Fifield's line: "I'm not 'ere to be your friend, I'm 'ere to make money" reassured me though. Awesome. It's like Ridley Scott is letting me know this is tongue in cheek and he's in command. He's not here to draw us into a yarn, he's here to blow us the fuck away. And I suppose that matter of taste will likely be what divides the Prometheus audience.

Cutting edge special effects and post visuals shot on a Red look as good as I've scene, and the ships, gizmos like Fifiedld's pups, and spacescapes lay the foundation. Some pseudo-supernatural mythological origin of the species type exposition and mock historical evidence that's supposed to be the Lascaux cave paintings fill out the setup.

The Giger look is cast over this thing far and wide; and the dark, sensual, shiny, black, biomechanical, occultish, alien world and the Engineers are prominently featured at their spookiest. The space suits with the bubble glass helmets are something I seek out in sci fi, and they look cool here. The elements build as one and Scott even appears to have restrained his coverage.

But Prometheus's genre is blockbuster effects exploitation thriller.

To start with the sex, Charlize Theron as Vickers enters in a wide shot from slightly overhead as she does pushups, drenched in her own sweat (this guy made G.I. Jane, remember?), wearing the standard 2093 underwear that consists of an Ace bandage bikini (tubetops for the standard female issued sets). (There's even a hard cut from this scene to the floor of an examination room that Shaw is vomiting on, really emphasizing the image system of wet substances.) Pretty much anytime Theron's onscreen she's outfitted in some tight eye-cocaine infused bit of spacewear that clings to her body like the way the aliens cling to their hosts. Am I stupid for thinking Vickers is human? I do.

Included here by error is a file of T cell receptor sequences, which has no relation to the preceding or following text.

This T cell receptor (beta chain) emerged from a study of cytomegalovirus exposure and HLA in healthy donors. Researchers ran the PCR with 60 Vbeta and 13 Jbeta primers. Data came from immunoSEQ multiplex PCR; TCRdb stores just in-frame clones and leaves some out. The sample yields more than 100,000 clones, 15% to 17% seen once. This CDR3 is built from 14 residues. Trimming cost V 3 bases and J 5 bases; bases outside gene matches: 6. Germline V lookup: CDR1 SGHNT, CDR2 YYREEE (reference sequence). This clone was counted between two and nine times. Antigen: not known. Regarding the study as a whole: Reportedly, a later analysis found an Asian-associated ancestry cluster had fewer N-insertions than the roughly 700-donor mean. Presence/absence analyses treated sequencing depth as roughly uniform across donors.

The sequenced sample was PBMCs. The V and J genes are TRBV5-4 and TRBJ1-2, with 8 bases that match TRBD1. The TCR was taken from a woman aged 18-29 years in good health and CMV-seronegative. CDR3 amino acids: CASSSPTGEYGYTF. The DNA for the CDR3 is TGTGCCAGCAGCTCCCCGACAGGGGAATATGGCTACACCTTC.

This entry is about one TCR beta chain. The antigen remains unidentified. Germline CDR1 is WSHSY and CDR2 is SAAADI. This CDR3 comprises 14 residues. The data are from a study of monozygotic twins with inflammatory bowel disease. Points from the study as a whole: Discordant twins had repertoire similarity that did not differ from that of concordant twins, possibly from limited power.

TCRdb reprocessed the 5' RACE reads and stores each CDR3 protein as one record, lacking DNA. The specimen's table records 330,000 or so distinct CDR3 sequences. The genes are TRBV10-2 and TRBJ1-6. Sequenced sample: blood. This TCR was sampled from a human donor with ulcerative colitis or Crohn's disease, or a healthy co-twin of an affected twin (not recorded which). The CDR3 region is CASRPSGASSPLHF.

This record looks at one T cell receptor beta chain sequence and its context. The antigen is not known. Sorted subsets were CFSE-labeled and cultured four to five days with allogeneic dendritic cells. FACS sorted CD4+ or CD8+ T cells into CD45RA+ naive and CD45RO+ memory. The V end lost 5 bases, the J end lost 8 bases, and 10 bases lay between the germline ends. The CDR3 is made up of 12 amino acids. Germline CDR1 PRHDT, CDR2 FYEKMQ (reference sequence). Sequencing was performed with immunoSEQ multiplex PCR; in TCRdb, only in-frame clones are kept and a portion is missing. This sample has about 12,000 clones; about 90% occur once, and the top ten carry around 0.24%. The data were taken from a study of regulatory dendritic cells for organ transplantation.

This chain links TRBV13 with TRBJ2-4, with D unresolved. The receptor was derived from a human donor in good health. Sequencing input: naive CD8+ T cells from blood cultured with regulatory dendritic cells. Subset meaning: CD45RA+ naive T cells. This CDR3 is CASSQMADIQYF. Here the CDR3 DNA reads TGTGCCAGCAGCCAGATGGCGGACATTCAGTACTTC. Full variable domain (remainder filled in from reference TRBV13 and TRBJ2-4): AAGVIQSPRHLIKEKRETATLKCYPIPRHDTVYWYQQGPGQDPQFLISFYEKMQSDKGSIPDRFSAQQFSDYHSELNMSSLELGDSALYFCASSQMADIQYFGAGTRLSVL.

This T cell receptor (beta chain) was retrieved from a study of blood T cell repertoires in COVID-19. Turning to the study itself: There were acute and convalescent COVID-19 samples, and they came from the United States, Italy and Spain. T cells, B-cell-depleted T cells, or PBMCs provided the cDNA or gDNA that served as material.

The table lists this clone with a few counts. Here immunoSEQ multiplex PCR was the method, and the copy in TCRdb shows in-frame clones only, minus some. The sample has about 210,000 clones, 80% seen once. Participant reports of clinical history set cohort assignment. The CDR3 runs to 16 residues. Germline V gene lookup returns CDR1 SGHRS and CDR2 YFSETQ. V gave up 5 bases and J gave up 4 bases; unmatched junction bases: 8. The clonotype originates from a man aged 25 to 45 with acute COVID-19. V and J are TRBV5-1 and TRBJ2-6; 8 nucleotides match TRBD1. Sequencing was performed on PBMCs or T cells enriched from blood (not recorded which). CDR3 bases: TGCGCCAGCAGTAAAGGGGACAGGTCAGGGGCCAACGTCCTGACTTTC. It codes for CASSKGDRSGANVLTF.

And the third act really takes us into the wham-o. It starts with what is definitely the strongest setpiece: Shaw's automatic operation machine C-section to destroy the alien spawn inside her womb. Shaw is of course wearing one of the sports bandage bikinis, soaked in her own obligatory sweat, and claustrophobically confined into the cramped chamber, which is glass so we can see into, as she moans while getting blood-spattered, with the camera even having the audacity to view her from a setup that looks in between her legs while all this proceeds.

Then there's the violence. The third act is again where the wham-o is most evident. While the first act is exposition and the second is composed primarily of space spelunking, the silica storm must be tied as the other strongest setpiece. I had not seen anything like this in the space sci fi stuff I've watched, and it was impressive to be caught up in. The snake-like alien that kills Millburn is something of a midpoint, and marks the beginning of the gore effects we'd all come for. And while Shaw's trying to do something about her demon seed, the zombified Fifield show up to the ship's entrance just to keep things thrilling. When Vickers torches Holloway I knew I was sure that Ridley Scott had pulled this off. Scott's returning to the world where he created a legendary space ballad to follow it up with a space opera.

To close with another ageist statement: I have a hunch that most of the people who really hate Prometheus will be around 18-25, but older fans, already familiar with the franchise, will appreciate it.